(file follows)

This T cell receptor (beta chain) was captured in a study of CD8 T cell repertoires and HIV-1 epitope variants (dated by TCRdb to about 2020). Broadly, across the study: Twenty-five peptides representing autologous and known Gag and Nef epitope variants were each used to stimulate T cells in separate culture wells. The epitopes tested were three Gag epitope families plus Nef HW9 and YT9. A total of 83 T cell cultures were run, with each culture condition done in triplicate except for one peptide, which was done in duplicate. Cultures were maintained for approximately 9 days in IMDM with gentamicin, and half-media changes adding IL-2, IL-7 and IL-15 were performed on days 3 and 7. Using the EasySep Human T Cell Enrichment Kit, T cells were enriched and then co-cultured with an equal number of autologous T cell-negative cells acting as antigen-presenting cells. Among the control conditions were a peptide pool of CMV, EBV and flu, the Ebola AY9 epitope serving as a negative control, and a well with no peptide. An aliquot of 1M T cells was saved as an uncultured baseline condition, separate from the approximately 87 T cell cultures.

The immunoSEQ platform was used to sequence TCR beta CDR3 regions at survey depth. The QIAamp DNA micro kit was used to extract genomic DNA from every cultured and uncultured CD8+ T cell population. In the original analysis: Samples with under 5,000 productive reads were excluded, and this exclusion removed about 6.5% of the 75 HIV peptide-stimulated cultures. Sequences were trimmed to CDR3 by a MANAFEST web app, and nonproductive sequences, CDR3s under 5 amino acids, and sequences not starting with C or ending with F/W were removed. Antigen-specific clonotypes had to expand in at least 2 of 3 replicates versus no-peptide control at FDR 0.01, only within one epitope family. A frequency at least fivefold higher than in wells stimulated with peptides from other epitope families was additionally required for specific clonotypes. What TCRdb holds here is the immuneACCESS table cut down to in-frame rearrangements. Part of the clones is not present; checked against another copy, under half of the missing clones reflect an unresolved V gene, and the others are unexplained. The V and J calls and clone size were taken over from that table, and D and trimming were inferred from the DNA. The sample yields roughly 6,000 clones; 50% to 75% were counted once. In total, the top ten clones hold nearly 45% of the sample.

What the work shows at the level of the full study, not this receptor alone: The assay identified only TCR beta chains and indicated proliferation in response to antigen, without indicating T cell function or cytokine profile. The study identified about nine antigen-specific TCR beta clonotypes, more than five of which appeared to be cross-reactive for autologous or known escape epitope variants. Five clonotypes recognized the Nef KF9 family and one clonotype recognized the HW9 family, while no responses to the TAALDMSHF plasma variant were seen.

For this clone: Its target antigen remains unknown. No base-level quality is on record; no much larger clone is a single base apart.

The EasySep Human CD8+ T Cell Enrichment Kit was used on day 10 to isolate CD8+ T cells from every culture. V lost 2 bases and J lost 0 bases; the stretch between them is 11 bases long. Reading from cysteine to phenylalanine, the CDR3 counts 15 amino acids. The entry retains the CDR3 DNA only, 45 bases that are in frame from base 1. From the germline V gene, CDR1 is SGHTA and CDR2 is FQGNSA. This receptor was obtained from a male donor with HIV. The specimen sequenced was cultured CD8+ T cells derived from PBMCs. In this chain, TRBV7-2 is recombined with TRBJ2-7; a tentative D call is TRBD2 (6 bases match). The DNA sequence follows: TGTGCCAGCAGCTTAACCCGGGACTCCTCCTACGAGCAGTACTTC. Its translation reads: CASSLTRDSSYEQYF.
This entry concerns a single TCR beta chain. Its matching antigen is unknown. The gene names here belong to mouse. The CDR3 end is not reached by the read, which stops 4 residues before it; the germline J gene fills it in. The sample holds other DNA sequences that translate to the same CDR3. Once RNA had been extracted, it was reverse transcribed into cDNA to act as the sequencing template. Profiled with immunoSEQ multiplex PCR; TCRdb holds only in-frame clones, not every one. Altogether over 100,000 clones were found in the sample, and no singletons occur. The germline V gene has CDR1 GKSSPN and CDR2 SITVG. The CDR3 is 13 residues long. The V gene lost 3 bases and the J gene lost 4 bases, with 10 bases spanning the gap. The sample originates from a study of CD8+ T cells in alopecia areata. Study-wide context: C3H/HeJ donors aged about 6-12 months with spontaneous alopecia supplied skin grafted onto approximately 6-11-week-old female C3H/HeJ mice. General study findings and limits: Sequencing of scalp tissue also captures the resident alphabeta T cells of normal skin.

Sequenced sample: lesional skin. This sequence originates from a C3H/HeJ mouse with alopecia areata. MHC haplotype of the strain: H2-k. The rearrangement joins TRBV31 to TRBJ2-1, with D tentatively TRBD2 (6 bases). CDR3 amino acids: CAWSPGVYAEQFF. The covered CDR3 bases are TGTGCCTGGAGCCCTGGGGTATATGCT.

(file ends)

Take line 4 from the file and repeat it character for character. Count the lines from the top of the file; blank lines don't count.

For this clone: Its target antigen remains unknown. No base-level quality is on record; no much larger clone is a single base apart.